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STRATIFICATION & CLASS

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Introduction

SOCIOLOGY: STRATIFICATION & CLASS Anthony Giddens (1993), a well known sociologist defined social stratification as "Structured inequalities between different groupings of people". Social stratification is a structured inequality that has existed throughout society for generations. All societies will include some kind of inequality which exists in most hierarchical societies. The ideology of social stratification comes from the subject of geology which studies the way rocks form into different layers. In sociology we refer to these layers or groups as strata and each particular strata will usually share common interests and have lifestyles similar to each other that will, to some extent, distinguish them from members of other social strata. Examples of stratification are; social class; race and ethnicity; gender; age; and disability. These examples all have unequal access to advantages and disadvantages dependent on their position within the stratification scheme. This form of inequality is society created. The main form of social stratification is social class and for the most part it depends on the economic differences between each strata, these differences being income and wealth, possession of material goods and life chances. ...read more.

Middle

These two groups were known as the bourgeois; the owners of the means of production (e.g. the middle/upper class) and the proletariat; the people who work for a living (e.g. the working class). The U.K industrial revolution made an enormous change in our social structure. The two classes mentioned by Marx emerged throughout this period. The bourgeois exploited their workers so they could increase their profits which showed an obvious and unfair split in society, and according to Marx this exploitation was only going to increase in the future. Marxists believed in equality of distribution of income and wealth, predicting the time would come when the proletariats would fight back causing a mass revolution which would see the working class taking control, collectively spreading the wealth and income earned. The social signifigance of class is important to sociology. However social class is progressively difficult to agree on a social class classification due to the evolution and changes in areas such as occupation, wealth, status and even material possessions. ...read more.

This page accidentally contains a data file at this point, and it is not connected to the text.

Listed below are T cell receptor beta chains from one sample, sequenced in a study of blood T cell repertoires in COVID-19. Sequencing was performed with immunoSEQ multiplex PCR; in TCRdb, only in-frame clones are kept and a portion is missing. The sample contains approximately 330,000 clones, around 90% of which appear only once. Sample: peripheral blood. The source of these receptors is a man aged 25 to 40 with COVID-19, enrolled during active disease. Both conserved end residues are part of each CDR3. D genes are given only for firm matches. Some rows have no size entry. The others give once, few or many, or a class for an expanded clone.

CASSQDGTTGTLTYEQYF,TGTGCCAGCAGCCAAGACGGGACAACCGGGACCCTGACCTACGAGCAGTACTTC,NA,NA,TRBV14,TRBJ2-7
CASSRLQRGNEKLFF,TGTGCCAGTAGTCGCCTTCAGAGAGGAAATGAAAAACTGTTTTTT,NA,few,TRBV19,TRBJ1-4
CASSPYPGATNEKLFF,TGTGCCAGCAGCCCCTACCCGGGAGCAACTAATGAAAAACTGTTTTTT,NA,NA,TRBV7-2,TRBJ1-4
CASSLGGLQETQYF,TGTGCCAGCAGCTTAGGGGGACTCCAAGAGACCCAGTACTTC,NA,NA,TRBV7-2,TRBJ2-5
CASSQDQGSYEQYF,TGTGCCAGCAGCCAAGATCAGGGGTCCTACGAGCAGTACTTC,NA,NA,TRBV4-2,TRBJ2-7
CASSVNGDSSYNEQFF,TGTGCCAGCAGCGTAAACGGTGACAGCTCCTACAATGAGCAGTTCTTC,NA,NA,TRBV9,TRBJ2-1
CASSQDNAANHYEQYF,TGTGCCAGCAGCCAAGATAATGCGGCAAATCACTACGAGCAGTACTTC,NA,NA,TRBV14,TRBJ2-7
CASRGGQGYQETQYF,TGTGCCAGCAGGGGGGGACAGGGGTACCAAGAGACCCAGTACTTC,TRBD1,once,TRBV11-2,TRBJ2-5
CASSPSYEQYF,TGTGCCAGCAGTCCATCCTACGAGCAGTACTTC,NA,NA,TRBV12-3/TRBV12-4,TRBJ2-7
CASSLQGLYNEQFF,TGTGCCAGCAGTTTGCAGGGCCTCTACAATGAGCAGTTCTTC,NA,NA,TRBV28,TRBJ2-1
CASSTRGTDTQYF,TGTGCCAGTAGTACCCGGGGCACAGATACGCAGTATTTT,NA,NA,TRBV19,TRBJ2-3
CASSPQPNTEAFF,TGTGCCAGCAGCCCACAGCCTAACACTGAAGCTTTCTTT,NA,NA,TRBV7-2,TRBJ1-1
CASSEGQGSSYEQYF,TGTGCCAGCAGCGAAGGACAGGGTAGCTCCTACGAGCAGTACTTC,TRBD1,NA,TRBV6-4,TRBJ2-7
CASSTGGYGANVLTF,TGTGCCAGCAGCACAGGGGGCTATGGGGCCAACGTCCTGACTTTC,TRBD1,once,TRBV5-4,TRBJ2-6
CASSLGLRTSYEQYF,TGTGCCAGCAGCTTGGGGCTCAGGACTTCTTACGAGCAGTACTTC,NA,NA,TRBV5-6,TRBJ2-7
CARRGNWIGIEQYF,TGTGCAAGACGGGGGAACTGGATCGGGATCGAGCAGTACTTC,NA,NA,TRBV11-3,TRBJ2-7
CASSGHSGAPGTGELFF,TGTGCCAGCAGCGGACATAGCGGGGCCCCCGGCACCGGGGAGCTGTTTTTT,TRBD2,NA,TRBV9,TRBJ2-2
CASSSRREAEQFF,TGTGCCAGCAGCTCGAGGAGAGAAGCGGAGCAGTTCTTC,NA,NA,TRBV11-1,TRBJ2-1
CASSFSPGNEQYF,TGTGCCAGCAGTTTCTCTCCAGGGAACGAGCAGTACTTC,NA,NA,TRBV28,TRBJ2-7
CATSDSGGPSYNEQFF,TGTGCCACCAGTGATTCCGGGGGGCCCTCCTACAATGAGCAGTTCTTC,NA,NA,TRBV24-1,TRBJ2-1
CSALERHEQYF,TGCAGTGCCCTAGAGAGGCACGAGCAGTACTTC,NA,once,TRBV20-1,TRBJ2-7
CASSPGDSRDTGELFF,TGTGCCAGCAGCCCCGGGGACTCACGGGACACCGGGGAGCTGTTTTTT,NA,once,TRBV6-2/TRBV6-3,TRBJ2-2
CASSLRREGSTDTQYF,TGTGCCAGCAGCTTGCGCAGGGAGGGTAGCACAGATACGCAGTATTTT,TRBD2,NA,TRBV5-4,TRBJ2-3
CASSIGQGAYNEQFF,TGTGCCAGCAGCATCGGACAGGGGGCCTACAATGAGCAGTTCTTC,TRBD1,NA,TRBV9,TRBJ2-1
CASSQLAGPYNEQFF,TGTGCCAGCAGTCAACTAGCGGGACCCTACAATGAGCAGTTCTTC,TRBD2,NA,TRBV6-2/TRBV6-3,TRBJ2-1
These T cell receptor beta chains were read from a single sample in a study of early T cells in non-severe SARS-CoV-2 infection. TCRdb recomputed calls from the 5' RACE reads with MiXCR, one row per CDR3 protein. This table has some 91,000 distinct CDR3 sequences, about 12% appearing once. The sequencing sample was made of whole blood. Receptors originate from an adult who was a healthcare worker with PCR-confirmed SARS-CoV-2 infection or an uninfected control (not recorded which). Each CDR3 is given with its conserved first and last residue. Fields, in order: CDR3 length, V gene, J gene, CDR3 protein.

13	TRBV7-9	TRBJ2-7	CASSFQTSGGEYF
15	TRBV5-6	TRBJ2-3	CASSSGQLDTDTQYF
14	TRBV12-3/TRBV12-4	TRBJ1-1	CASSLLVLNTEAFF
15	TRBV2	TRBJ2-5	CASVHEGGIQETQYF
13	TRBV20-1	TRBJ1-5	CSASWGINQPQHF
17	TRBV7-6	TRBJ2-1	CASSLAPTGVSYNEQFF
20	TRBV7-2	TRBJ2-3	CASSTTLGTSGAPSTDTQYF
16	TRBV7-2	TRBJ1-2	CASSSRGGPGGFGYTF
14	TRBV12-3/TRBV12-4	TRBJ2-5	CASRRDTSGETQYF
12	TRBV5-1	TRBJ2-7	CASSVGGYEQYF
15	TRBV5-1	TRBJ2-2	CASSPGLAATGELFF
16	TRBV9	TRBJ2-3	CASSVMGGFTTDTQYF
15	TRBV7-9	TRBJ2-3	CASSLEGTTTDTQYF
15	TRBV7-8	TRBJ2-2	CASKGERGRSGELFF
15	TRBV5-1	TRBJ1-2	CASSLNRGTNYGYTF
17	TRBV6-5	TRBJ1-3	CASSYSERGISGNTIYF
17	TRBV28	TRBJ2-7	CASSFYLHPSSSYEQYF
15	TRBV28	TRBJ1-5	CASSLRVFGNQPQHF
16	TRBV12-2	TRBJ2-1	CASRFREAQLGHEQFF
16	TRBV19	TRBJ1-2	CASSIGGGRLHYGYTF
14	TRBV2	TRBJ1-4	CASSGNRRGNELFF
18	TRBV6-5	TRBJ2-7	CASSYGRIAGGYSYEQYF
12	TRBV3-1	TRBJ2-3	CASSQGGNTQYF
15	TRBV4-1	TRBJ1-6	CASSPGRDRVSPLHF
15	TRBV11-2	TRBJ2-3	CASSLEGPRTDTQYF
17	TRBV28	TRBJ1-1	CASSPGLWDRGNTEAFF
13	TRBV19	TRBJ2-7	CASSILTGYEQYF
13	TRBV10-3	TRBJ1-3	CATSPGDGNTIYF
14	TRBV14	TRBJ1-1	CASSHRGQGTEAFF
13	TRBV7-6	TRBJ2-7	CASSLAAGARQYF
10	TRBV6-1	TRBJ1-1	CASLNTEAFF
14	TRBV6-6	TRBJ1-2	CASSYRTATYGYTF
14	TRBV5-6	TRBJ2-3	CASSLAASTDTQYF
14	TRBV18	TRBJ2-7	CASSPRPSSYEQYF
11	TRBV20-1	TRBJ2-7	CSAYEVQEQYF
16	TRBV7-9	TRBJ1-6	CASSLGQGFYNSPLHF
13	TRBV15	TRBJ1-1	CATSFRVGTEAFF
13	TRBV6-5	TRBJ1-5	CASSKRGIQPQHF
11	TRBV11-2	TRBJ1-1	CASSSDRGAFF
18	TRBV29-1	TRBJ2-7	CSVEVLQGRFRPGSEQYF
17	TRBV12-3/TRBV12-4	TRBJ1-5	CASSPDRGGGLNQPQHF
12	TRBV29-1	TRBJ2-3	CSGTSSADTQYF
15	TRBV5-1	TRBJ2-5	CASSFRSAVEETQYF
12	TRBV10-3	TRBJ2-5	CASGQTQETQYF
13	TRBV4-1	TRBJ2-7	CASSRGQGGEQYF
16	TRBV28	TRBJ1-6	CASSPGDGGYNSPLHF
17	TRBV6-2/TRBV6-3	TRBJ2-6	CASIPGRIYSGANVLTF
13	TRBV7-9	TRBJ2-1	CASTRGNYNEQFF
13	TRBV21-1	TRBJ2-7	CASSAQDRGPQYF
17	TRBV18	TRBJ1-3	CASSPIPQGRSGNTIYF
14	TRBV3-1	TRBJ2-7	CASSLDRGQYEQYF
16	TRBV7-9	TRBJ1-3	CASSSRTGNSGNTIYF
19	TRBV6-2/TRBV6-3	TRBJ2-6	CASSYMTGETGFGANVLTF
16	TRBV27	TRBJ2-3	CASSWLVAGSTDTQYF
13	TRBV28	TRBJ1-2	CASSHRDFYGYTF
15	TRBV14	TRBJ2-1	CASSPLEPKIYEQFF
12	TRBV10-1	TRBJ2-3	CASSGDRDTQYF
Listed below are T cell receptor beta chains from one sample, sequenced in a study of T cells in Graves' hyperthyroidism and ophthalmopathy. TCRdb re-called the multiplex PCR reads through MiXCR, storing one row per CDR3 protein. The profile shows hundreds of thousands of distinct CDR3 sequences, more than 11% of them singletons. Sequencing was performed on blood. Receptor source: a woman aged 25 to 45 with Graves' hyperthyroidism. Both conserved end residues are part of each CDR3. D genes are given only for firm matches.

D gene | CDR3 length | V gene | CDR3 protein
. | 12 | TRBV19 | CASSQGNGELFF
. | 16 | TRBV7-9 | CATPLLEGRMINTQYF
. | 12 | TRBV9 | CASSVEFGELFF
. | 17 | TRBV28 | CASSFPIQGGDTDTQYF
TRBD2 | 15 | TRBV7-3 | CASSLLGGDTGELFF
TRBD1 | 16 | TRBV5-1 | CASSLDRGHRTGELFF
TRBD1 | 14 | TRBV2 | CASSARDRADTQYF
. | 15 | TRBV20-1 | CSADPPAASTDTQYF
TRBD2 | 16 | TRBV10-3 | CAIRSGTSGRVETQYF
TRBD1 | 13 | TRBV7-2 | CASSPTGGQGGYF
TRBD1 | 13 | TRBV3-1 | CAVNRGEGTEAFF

Conclusion

Hence, they shall move down the ladder of social class. There have been many studies of social mobility in the U.K such as David Glass, Oxford mobility study and the Scottish mobility study. The more recent studies seem to have given us the basis of another theory known as 'embourgeoisement' which is a term meaning 'becoming middle class'. This is the theory that the U.K's working class has become more middle class, in general terms, as we have seen an increase in salaries and lifestyles of the working class. The best way to illustrate this is through the following diagram: old class structure new class structure When people are placed in the different social classes then the effects these people have on their personal life chances are to the extreme when comparing someone at the top of the social ladder to someone at the lower end of the ladder. The higher a person is in the social class ladder the better their life chances will be. Life chances are the opportunities we have in life and how we are able to access them. These chances include factors in areas such as educational opportunities, housing, health and occupation. JUDE KENNEDY ...read more.

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